Pandemic and hot housing market fueling homelessness in rural Elgin County

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An Elgin County health agency hopes to tackle the growing homelessness crisis in rural communities amid growing demand for its services.

West Elgin Community Health Center serves over 30 adults and children at risk or experiencing homelessness in Dutton Dunwich and West Elgin, a combined population of 9,000.

“I have been in this position for three months now, and since I arrived the number of cases has doubled,” said Tanya Dale, the centre’s rural homeless systems navigator, a position created this year for support people who are homeless or at risk of becoming homeless. roaming in Elgin County outside of St. Thomas.

“We kept seeing more and more people saying, ‘I’ve been living in this house for 20 years, the owners decided to sell the house. I can’t afford market rent, and there is nothing to rent as is. ”

This is in stark contrast to three years ago, said health center president David James.

“Usually the center had one, maybe two clients,” caring for the homeless, he said. “They could cope with that kind of workload. Now it’s . . . five, six to eight to 10. . . etc. ”

In response, the center partnered with community groups last year to form the Homelessness Coalition of West Elgin and Dutton Dunwich, made up of concerned residents, members of the health center and municipal and provincial politicians.

The group aims to tackle two main problems: the short-term emergency situation, for example, by supporting those who are homeless in winter; and the lack of affordable and rental housing.

In an effort to engage the rest of Elgin County, the coalition prepared for municipalities in the area a 62-page report detailing the increase in homelessness in rural communities and the immediate and long-term housing needs. term.

“(Hidden homelessness) is something that’s probably everywhere, but it’s especially prevalent in rural areas,” James said.

“Generally, everyone knows everyone. There is a lot of stigma associated with homelessness. People don’t want to. . . raise your hand and say, “I’m homeless, can you help me? “”

Hidden homelessness, which usually takes the form of surfing on a couch or staying with friends, affects everyone from families to young and old alike.

Over the years, the invisible problem has become more apparent in rural areas, exposing gaps in the housing system and lack of resources for vulnerable populations.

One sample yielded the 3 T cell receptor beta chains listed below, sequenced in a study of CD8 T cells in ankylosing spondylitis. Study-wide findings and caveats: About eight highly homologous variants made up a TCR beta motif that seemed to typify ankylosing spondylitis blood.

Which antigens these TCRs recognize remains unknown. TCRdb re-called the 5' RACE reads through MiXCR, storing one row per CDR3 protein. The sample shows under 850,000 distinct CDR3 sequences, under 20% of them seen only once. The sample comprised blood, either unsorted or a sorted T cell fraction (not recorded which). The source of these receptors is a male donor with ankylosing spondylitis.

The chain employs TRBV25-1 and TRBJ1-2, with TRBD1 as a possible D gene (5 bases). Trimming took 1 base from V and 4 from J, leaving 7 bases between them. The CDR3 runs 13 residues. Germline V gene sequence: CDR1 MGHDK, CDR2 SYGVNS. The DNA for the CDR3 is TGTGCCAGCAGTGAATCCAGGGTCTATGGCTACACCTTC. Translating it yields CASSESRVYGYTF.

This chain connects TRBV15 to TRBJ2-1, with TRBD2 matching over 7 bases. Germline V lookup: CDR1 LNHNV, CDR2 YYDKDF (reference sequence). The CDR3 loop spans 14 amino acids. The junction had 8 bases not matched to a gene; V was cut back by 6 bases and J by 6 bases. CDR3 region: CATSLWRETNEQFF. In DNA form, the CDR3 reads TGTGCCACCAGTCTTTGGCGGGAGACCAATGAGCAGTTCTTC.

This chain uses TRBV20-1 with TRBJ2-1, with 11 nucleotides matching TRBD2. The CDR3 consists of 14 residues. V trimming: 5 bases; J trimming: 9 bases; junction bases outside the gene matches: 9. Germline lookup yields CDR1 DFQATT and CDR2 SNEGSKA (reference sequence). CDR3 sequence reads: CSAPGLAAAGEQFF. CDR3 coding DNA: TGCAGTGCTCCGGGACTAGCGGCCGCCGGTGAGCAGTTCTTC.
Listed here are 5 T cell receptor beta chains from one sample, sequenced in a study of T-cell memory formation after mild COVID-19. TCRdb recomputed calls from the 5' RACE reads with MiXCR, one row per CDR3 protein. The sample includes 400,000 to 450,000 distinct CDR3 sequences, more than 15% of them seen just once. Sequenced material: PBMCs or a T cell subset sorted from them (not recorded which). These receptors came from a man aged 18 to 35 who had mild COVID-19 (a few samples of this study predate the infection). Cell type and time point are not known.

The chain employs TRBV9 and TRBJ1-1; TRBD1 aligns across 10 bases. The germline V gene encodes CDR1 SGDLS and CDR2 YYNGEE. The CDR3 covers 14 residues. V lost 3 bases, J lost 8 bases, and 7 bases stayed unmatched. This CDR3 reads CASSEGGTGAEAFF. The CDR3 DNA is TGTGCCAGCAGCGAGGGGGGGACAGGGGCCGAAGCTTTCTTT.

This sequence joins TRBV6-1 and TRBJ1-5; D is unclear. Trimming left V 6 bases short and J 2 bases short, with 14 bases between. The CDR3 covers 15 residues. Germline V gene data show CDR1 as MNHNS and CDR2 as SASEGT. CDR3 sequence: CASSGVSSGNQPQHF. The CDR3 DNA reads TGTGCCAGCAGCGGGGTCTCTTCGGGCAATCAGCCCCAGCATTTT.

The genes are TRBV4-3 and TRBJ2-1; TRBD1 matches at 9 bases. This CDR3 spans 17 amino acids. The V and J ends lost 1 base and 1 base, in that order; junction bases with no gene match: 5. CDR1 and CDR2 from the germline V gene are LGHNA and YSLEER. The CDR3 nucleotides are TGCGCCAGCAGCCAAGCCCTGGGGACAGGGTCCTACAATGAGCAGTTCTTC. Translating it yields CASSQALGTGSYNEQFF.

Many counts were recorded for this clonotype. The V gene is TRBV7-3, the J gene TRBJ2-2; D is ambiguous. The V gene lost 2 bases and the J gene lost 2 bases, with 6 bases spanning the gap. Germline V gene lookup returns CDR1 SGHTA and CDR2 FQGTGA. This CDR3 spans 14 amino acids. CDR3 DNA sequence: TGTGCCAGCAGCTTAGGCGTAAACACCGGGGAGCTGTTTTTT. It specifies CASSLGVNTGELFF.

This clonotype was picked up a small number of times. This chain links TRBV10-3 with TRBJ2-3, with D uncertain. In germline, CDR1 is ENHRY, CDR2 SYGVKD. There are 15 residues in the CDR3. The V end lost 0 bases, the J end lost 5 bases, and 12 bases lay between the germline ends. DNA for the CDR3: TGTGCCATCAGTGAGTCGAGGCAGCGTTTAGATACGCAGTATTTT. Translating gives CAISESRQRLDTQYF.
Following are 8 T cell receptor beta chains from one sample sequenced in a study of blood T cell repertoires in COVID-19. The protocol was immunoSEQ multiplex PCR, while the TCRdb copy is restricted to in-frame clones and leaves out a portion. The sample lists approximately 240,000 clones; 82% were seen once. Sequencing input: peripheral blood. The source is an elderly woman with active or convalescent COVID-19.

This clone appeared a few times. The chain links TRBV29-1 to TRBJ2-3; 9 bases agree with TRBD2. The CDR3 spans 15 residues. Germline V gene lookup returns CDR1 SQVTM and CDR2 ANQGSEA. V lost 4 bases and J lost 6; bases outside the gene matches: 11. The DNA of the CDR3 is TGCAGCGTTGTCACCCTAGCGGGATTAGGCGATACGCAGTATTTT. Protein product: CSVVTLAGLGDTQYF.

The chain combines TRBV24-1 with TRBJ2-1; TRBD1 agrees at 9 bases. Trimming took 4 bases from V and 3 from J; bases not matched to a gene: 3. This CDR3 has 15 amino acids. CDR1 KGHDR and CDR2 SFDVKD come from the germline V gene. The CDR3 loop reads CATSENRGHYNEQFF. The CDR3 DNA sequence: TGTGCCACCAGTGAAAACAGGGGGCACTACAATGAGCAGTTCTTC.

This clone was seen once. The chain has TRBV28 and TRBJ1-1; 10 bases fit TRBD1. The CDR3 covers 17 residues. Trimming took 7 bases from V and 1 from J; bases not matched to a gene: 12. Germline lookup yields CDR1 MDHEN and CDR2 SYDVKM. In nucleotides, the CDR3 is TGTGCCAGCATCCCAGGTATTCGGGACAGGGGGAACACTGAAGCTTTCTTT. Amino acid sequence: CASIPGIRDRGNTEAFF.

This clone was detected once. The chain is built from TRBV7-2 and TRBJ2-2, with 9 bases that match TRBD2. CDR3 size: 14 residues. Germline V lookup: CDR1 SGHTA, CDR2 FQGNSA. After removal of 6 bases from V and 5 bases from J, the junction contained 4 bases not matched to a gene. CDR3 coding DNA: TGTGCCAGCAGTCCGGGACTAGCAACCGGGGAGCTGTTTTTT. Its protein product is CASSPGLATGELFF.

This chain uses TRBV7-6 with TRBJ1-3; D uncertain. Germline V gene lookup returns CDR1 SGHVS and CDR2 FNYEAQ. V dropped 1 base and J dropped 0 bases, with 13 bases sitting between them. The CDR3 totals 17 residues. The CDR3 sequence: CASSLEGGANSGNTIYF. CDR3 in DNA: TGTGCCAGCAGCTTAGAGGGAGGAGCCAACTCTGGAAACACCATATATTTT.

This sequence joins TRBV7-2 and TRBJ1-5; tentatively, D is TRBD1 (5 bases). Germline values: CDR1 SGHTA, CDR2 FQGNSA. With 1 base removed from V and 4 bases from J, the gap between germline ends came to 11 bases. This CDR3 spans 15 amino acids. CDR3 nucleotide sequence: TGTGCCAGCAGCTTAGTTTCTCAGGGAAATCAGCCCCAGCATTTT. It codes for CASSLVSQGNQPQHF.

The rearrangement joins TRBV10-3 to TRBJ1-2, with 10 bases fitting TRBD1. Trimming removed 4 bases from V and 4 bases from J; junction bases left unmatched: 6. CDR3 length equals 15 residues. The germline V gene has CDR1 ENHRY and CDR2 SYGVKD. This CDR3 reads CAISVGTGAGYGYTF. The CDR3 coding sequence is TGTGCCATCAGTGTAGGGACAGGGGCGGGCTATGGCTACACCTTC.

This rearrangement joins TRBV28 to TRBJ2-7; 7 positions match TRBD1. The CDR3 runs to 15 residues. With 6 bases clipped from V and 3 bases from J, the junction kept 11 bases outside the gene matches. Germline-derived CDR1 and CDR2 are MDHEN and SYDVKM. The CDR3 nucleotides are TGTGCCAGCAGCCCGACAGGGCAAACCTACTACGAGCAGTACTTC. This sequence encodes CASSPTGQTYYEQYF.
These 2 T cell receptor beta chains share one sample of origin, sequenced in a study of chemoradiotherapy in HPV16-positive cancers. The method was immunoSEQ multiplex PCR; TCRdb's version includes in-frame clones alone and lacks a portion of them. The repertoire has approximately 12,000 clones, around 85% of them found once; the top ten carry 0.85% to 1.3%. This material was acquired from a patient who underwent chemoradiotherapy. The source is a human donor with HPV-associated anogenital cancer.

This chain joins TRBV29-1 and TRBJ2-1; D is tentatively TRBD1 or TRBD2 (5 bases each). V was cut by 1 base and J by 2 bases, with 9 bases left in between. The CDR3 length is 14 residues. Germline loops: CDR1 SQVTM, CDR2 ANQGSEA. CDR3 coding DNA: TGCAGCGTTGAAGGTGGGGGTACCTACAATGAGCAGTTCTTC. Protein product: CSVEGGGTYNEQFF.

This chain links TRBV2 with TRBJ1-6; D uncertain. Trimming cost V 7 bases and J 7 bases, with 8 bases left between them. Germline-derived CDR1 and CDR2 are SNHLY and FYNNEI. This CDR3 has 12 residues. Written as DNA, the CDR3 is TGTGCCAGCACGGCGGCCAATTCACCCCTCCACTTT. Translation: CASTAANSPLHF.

In Aylmer, the wintering East Elgin Housing Initiative emergency shelter housed eight people in its first year between 2019 and 2020, according to the report released last month. That jumped to 23 last winter.

Other than five shelters in St. Thomas, there are no other shelter services for residents of the county.

Connect the growing crisis to the pandemic, which has led to a tight housing market that has crowded out many low-income adults and families, James said.

“The pandemic is the main cause. I don’t think there is a question, ”he said. “The only impact, certainly, is that a lot of people have lost their jobs.”

The problem is compounded by more people moving from urban centers to rural areas, such as Toronto and Hamilton, and more landlords selling single-family homes that are already rented.

A long-term priority for the coalition is affordable housing. More than 1,000 people in Elgin are on the waiting list for subsidized housing, up from 374 in 2017. They face a wait of two to nine years.

Less than 2% of the 2,000 housing units planned across the county are considered affordable. The report recommends making at least 20% of new housing affordable to house moderate to low income households.

Funded by the City of St. Thomas, the report was produced by Welch Consulting Inc. The coalition will present it to all municipalities in the region at a meeting on Wednesday.

“From our perspective, we hope that the output of this meeting will be plans for the next steps,” James said.

“There is no quick fix,” he added. “There are a whole bunch of things. . . we can do or start doing, including updating official plans and changing zoning bylaws to help resolve short and long term issues.

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